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History of The Open
Seve's Greatest Moments
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Part Two: 1983-1988
Seve Ballesteros celebrates winning The Open at St Andrews

As part of our series celebrating the life and career of Seve Ballesteros, TheOpen.com is taking a look back at 12 of the Spaniard’s greatest moments.

You can read part one here.

Part two looks at four more glorious highlights, including Seve’s second and third Open triumphs.

1983 | World Match Play

Seve Ballesteros in action at the Suntory World Match Play in 1982

Seve in action at Wentworth in the Suntory World Match Play

Throughout the 1980s Ballesteros emphatically established himself as the master of match play.

In addition to his heroic deeds at the Ryder Cup, Seve won the Suntory World Match Play Championship four times from 1981 to 1985, frequently excelling in the heat of one-to-one battle.

Yet one of his most iconic moments actually came in the only edition of the championship in that five-year period when he did not take the trophy.

In 1983 Ballesteros looked to be heading for defeat in his opening-round match against Arnold Palmer, as the latter came down the 18th holding a 1up lead before finding the green in three at Wentworth’s closing par 5.

Seve was approximately 50 yards away in two, but he proceeded to play a perfect chip and run that saw his ball hit the middle of the flag and drop into the cup for an eagle that forced extra holes.

Ballesteros went on to win at the third extra hole, further enhancing his growing reputation, but it was his stunning shot at the 18th that would live longest in the memory.

1984 | The 113th Open

The Open in 1984 provided the highlight of Seve’s stellar career, and a triumph to rank among the most memorable in the history of golf.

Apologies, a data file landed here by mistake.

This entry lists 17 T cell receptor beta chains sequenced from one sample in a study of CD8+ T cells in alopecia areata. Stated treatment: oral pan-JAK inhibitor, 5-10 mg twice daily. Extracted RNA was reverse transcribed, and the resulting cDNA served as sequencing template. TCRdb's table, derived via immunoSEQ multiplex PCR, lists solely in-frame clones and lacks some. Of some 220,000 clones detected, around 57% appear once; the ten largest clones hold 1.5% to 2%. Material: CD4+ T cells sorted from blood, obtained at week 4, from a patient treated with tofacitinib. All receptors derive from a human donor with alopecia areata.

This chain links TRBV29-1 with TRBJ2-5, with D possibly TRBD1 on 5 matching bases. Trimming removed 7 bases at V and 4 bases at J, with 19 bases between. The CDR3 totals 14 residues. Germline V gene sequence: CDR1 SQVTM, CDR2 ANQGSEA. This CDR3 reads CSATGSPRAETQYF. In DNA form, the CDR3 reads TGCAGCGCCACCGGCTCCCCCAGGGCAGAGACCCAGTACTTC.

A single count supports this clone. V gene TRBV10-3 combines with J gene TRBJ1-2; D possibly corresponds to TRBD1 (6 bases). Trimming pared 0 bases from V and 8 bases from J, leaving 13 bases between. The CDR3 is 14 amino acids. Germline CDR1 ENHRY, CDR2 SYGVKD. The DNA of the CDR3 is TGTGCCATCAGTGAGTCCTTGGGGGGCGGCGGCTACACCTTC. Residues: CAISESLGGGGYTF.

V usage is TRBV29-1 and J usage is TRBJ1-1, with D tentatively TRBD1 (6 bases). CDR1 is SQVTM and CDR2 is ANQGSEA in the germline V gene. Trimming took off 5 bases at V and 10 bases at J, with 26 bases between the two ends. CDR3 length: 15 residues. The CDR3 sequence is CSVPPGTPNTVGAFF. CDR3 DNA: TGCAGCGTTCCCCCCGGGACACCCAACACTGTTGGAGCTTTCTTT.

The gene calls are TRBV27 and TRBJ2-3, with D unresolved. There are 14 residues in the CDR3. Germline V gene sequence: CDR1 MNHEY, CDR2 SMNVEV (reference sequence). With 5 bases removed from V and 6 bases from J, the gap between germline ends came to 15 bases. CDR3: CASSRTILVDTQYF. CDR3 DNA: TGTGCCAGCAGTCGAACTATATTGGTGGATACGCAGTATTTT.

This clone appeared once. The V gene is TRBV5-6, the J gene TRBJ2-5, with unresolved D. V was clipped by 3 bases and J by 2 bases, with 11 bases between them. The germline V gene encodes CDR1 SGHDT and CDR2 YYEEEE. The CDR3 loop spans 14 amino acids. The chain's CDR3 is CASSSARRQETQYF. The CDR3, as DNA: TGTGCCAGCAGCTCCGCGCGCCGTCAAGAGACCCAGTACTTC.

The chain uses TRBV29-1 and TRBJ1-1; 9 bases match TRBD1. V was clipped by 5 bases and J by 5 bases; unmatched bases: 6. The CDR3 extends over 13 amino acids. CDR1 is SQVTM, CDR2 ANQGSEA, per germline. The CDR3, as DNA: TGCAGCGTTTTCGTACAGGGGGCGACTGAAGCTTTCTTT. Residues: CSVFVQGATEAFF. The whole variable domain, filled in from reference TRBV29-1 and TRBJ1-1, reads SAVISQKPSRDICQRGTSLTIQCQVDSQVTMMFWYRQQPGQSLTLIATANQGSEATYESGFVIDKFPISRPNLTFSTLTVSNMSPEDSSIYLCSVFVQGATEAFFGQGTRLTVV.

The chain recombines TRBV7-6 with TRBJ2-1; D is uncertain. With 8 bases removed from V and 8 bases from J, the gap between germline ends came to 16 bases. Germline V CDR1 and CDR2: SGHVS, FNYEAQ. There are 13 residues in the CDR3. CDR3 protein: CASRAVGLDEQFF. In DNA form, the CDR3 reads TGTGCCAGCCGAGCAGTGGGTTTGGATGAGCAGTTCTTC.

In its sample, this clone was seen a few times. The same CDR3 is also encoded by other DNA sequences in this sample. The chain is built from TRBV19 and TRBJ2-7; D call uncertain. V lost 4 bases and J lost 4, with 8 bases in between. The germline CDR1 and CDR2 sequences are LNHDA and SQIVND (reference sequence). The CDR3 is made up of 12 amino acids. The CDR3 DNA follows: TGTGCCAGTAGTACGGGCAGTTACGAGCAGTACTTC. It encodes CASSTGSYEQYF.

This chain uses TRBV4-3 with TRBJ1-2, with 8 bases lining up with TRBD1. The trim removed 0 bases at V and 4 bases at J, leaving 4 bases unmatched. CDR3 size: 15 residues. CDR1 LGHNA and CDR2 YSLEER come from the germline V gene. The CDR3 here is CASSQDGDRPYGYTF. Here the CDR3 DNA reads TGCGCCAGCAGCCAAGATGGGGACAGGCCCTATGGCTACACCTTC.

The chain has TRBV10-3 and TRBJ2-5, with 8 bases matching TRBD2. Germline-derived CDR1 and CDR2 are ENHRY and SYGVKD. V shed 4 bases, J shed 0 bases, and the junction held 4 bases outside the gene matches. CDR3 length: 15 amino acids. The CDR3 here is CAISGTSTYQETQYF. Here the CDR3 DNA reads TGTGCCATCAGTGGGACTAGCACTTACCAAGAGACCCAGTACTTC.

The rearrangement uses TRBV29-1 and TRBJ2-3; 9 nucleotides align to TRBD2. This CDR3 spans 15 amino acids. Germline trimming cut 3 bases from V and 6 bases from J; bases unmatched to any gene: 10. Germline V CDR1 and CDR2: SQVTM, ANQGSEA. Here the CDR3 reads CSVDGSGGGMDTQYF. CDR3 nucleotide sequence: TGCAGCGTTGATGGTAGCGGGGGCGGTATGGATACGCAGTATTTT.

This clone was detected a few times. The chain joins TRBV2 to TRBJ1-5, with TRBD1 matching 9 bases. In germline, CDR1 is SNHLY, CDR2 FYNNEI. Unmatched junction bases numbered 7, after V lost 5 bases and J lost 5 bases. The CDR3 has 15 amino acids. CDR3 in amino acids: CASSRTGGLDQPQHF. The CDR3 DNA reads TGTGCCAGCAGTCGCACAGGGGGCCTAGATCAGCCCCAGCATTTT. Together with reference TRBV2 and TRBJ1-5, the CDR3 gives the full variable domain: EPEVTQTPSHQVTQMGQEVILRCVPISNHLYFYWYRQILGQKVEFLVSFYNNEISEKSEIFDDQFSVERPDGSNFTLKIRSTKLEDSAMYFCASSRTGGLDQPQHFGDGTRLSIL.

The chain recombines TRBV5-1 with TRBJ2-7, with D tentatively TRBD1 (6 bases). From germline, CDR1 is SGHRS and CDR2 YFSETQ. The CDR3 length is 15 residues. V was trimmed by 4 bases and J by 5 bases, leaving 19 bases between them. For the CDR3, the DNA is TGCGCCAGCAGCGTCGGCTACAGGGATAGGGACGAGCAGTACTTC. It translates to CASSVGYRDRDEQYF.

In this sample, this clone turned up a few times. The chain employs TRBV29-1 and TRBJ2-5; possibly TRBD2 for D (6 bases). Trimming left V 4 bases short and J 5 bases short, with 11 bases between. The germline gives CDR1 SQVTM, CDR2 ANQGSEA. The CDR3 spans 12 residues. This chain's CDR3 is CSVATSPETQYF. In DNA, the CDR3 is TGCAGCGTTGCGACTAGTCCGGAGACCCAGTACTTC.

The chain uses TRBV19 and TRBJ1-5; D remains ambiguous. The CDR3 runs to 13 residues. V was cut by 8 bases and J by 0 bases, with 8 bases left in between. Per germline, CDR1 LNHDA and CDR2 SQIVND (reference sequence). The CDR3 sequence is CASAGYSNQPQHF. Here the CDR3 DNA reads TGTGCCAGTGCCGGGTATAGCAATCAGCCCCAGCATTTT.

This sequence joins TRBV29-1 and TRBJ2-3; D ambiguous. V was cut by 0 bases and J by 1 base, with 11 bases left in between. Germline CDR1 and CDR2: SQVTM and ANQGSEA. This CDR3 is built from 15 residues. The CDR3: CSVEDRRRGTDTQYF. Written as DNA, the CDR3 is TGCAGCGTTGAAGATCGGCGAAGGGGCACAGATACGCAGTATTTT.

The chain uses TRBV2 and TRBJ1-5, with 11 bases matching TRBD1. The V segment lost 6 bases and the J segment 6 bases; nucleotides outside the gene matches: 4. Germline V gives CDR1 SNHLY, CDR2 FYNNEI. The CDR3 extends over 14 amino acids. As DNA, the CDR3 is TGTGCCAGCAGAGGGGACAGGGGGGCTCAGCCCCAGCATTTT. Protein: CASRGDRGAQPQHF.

Spectators at St Andrews were left thrilled as the charismatic Ballesteros held off Tom Watson and Bernhard Langer over the back nine to secure the Claret Jug for a second time, five years on from his maiden success at Royal Lytham & St Annes.

The birdie putt that effectively sealed his victory on his 72nd hole triggered a joyous, fist-pumping celebration that would become synonymous with the charismatic crowd favourite.

“It was the happiest moment of my whole sporting life,” said Seve.

1985 | The Ryder Cup
Europe's victorious Ryder Cup team of 1985

Europe's 1985 Ryder Cup team celebrate their victory

In the year that followed his second Open win, Seve notched up another landmark success as part of Europe’s Ryder Cup team.

He and compatriot Antonio Garrido had become the first players from continental Europe to play in the event six years earlier, following an expansion of the Great Britain & Ireland team brought about by years of one-sided contests in favour of the United States.

Seve’s debut ended in defeat, but he soon became the driving force behind a spectacular upturn in fortunes for Europe, who almost claimed victory at PGA National in 1983 before breaking through at The Belfry two years later.

Ballesteros contributed 3.5 points to Europe’s historic triumph, but his impact could not be measured in points alone. More than anyone, he was responsible for helping his team-mates believe the star-studded USA side could be beaten.

Seve added a further four points in 1987 – the year he began his record-breaking alliance with his great friend Jose Maria Olazabal – as Europe triumphed once more, this time on American soil, and there would be many further Ryder Cup highlights to come as a player and captain.

1988 | The 117th Open

If The Open of 1984 at St Andrews gave Seve his happiest golfing moment, a return to Royal Lytham & St Annes in 1988 culminated in a stunning performance he would go on to describe as “perhaps the best round of my entire career”.

As had been the case when he triumphed in 1979 and 1984, Ballesteros was two shots off the lead with 18 holes to play.

Nick Price was the man to catch on this occasion and the Zimbabwean, Seve and Nick Faldo were all grouped together as the Championship’s final round was played on a Monday for the first time in its history due to inclement weather.

Defending Champion Faldo could not find his very best form, but Ballesteros and Price both excelled and a fascinating duel unfolded between two high-class players operating at the top of their games.

Seve ultimately prevailed with a superb 65 to win his third Open and second at Lytham.

It was a thrill to play to this standard,” said a gracious Price. “When you are beaten by somebody, especially the way he played, you bow out gracefully.”

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We will soon share four more magical moments from the career of Seve Ballesteros. To explore all of our content celebrating the three-time Champion Golfer, visit www.theopen.com/seve.

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